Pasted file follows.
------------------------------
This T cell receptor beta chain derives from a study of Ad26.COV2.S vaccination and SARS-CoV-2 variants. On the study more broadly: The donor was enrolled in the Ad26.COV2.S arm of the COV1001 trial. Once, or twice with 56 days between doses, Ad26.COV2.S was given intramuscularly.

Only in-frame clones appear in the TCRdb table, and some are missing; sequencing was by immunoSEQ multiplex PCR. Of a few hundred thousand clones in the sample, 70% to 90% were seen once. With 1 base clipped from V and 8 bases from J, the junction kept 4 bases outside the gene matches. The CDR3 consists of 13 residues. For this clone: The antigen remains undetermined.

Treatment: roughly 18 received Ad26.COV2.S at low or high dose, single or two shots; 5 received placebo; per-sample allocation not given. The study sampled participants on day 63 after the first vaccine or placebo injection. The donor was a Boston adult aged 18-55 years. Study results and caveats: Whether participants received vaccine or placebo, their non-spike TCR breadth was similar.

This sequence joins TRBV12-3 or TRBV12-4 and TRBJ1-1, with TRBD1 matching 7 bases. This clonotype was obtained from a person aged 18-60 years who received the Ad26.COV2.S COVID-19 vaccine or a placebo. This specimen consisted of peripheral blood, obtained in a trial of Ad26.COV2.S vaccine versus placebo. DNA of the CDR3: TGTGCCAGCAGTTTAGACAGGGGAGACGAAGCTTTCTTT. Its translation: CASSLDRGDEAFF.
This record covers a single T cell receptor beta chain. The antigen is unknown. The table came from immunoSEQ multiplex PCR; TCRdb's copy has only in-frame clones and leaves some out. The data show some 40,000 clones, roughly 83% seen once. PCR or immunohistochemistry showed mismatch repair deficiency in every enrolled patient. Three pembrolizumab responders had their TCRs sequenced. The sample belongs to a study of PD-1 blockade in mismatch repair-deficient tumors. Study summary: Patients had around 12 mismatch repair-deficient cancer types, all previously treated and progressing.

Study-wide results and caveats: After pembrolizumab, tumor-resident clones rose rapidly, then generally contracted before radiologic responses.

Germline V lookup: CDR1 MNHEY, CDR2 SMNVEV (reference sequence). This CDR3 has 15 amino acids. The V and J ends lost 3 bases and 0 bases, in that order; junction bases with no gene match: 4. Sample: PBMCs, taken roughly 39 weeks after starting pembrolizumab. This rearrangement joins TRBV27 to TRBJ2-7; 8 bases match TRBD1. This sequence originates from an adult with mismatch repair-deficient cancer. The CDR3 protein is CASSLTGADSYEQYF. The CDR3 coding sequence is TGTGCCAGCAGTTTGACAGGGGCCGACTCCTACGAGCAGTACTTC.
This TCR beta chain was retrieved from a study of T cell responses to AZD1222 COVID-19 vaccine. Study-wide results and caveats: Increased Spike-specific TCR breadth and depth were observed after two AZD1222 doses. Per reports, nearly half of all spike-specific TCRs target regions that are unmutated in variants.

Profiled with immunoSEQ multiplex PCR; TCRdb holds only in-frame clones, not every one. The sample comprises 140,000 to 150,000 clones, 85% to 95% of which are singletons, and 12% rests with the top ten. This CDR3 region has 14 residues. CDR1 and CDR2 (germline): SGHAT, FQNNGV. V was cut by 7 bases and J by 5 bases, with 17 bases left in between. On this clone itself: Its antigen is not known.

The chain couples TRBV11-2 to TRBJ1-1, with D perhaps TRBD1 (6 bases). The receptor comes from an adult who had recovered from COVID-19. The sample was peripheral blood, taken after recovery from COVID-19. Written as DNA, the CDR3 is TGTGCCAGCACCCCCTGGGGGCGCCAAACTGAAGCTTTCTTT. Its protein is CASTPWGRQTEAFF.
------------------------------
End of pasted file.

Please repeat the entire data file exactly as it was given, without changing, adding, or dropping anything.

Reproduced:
This T cell receptor beta chain derives from a study of Ad26.COV2.S vaccination and SARS-CoV-2 variants. On the study more broadly: The donor was enrolled in the Ad26.COV2.S arm of the COV1001 trial. Once, or twice with 56 days between doses, Ad26.COV2.S was given intramuscularly.

Only in-frame clones appear in the TCRdb table, and some are missing; sequencing was by immunoSEQ multiplex PCR. Of a few hundred thousand clones in the sample, 70% to 90% were seen once. With 1 base clipped from V and 8 bases from J, the junction kept 4 bases outside the gene matches. The CDR3 consists of 13 residues. For this clone: The antigen remains undetermined.

Treatment: roughly 18 received Ad26.COV2.S at low or high dose, single or two shots; 5 received placebo; per-sample allocation not given. The study sampled participants on day 63 after the first vaccine or placebo injection. The donor was a Boston adult aged 18-55 years. Study results and caveats: Whether participants received vaccine or placebo, their non-spike TCR breadth was similar.

This sequence joins TRBV12-3 or TRBV12-4 and TRBJ1-1, with TRBD1 matching 7 bases. This clonotype was obtained from a person aged 18-60 years who received the Ad26.COV2.S COVID-19 vaccine or a placebo. This specimen consisted of peripheral blood, obtained in a trial of Ad26.COV2.S vaccine versus placebo. DNA of the CDR3: TGTGCCAGCAGTTTAGACAGGGGAGACGAAGCTTTCTTT. Its translation: CASSLDRGDEAFF.
This record covers a single T cell receptor beta chain. The antigen is unknown. The table came from immunoSEQ multiplex PCR; TCRdb's copy has only in-frame clones and leaves some out. The data show some 40,000 clones, roughly 83% seen once. PCR or immunohistochemistry showed mismatch repair deficiency in every enrolled patient. Three pembrolizumab responders had their TCRs sequenced. The sample belongs to a study of PD-1 blockade in mismatch repair-deficient tumors. Study summary: Patients had around 12 mismatch repair-deficient cancer types, all previously treated and progressing.

Study-wide results and caveats: After pembrolizumab, tumor-resident clones rose rapidly, then generally contracted before radiologic responses.

Germline V lookup: CDR1 MNHEY, CDR2 SMNVEV (reference sequence). This CDR3 has 15 amino acids. The V and J ends lost 3 bases and 0 bases, in that order; junction bases with no gene match: 4. Sample: PBMCs, taken roughly 39 weeks after starting pembrolizumab. This rearrangement joins TRBV27 to TRBJ2-7; 8 bases match TRBD1. This sequence originates from an adult with mismatch repair-deficient cancer. The CDR3 protein is CASSLTGADSYEQYF. The CDR3 coding sequence is TGTGCCAGCAGTTTGACAGGGGCCGACTCCTACGAGCAGTACTTC.
This TCR beta chain was retrieved from a study of T cell responses to AZD1222 COVID-19 vaccine. Study-wide results and caveats: Increased Spike-specific TCR breadth and depth were observed after two AZD1222 doses. Per reports, nearly half of all spike-specific TCRs target regions that are unmutated in variants.

Profiled with immunoSEQ multiplex PCR; TCRdb holds only in-frame clones, not every one. The sample comprises 140,000 to 150,000 clones, 85% to 95% of which are singletons, and 12% rests with the top ten. This CDR3 region has 14 residues. CDR1 and CDR2 (germline): SGHAT, FQNNGV. V was cut by 7 bases and J by 5 bases, with 17 bases left in between. On this clone itself: Its antigen is not known.

The chain couples TRBV11-2 to TRBJ1-1, with D perhaps TRBD1 (6 bases). The receptor comes from an adult who had recovered from COVID-19. The sample was peripheral blood, taken after recovery from COVID-19. Written as DNA, the CDR3 is TGTGCCAGCACCCCCTGGGGGCGCCAAACTGAAGCTTTCTTT. Its protein is CASTPWGRQTEAFF.